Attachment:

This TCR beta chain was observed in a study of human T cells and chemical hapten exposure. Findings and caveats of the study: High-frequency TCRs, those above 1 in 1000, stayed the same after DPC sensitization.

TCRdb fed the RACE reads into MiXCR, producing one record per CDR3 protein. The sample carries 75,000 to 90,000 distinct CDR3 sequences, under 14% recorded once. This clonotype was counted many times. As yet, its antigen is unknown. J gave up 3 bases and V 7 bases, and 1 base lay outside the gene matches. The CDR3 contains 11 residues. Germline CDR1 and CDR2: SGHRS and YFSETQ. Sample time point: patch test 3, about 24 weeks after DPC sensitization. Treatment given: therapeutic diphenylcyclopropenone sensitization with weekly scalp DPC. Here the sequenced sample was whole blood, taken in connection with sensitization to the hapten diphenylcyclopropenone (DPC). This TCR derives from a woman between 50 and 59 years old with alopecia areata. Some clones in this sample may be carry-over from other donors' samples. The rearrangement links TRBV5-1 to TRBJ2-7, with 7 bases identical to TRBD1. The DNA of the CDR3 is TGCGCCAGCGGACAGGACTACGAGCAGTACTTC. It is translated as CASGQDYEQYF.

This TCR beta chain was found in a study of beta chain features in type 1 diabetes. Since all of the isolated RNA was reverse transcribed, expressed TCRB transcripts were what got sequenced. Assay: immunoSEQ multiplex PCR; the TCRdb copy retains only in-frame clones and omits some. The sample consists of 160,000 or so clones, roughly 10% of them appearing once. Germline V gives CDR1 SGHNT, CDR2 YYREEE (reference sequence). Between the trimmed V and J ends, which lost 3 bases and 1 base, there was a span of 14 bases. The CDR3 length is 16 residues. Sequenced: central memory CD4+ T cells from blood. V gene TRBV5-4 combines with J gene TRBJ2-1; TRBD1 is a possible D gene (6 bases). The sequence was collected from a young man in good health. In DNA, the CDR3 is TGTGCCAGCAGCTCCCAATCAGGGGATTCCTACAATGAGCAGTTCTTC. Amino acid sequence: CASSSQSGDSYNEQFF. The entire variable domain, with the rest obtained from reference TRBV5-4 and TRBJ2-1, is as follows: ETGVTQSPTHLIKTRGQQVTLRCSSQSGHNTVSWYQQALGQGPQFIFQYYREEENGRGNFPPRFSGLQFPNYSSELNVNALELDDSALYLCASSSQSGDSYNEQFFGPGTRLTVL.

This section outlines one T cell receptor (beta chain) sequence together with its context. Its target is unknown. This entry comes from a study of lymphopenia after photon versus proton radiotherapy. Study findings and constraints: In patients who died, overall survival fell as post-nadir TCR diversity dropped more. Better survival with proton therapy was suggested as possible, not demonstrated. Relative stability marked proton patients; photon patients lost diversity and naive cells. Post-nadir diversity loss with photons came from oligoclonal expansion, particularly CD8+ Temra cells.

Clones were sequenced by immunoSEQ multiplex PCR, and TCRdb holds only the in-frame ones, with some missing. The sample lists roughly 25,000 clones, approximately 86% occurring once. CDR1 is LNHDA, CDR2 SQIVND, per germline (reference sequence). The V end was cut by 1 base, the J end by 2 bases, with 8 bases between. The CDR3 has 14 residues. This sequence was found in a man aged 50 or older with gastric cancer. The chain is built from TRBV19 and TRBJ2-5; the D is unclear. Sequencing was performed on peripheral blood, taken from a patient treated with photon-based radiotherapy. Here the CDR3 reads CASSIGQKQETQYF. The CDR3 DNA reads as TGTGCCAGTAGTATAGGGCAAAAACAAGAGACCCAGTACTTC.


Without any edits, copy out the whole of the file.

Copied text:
This TCR beta chain was observed in a study of human T cells and chemical hapten exposure. Findings and caveats of the study: High-frequency TCRs, those above 1 in 1000, stayed the same after DPC sensitization.

TCRdb fed the RACE reads into MiXCR, producing one record per CDR3 protein. The sample carries 75,000 to 90,000 distinct CDR3 sequences, under 14% recorded once. This clonotype was counted many times. As yet, its antigen is unknown. J gave up 3 bases and V 7 bases, and 1 base lay outside the gene matches. The CDR3 contains 11 residues. Germline CDR1 and CDR2: SGHRS and YFSETQ. Sample time point: patch test 3, about 24 weeks after DPC sensitization. Treatment given: therapeutic diphenylcyclopropenone sensitization with weekly scalp DPC. Here the sequenced sample was whole blood, taken in connection with sensitization to the hapten diphenylcyclopropenone (DPC). This TCR derives from a woman between 50 and 59 years old with alopecia areata. Some clones in this sample may be carry-over from other donors' samples. The rearrangement links TRBV5-1 to TRBJ2-7, with 7 bases identical to TRBD1. The DNA of the CDR3 is TGCGCCAGCGGACAGGACTACGAGCAGTACTTC. It is translated as CASGQDYEQYF.

This TCR beta chain was found in a study of beta chain features in type 1 diabetes. Since all of the isolated RNA was reverse transcribed, expressed TCRB transcripts were what got sequenced. Assay: immunoSEQ multiplex PCR; the TCRdb copy retains only in-frame clones and omits some. The sample consists of 160,000 or so clones, roughly 10% of them appearing once. Germline V gives CDR1 SGHNT, CDR2 YYREEE (reference sequence). Between the trimmed V and J ends, which lost 3 bases and 1 base, there was a span of 14 bases. The CDR3 length is 16 residues. Sequenced: central memory CD4+ T cells from blood. V gene TRBV5-4 combines with J gene TRBJ2-1; TRBD1 is a possible D gene (6 bases). The sequence was collected from a young man in good health. In DNA, the CDR3 is TGTGCCAGCAGCTCCCAATCAGGGGATTCCTACAATGAGCAGTTCTTC. Amino acid sequence: CASSSQSGDSYNEQFF. The entire variable domain, with the rest obtained from reference TRBV5-4 and TRBJ2-1, is as follows: ETGVTQSPTHLIKTRGQQVTLRCSSQSGHNTVSWYQQALGQGPQFIFQYYREEENGRGNFPPRFSGLQFPNYSSELNVNALELDDSALYLCASSSQSGDSYNEQFFGPGTRLTVL.

This section outlines one T cell receptor (beta chain) sequence together with its context. Its target is unknown. This entry comes from a study of lymphopenia after photon versus proton radiotherapy. Study findings and constraints: In patients who died, overall survival fell as post-nadir TCR diversity dropped more. Better survival with proton therapy was suggested as possible, not demonstrated. Relative stability marked proton patients; photon patients lost diversity and naive cells. Post-nadir diversity loss with photons came from oligoclonal expansion, particularly CD8+ Temra cells.

Clones were sequenced by immunoSEQ multiplex PCR, and TCRdb holds only the in-frame ones, with some missing. The sample lists roughly 25,000 clones, approximately 86% occurring once. CDR1 is LNHDA, CDR2 SQIVND, per germline (reference sequence). The V end was cut by 1 base, the J end by 2 bases, with 8 bases between. The CDR3 has 14 residues. This sequence was found in a man aged 50 or older with gastric cancer. The chain is built from TRBV19 and TRBJ2-5; the D is unclear. Sequencing was performed on peripheral blood, taken from a patient treated with photon-based radiotherapy. Here the CDR3 reads CASSIGQKQETQYF. The CDR3 DNA reads as TGTGCCAGTAGTATAGGGCAAAAACAAGAGACCCAGTACTTC.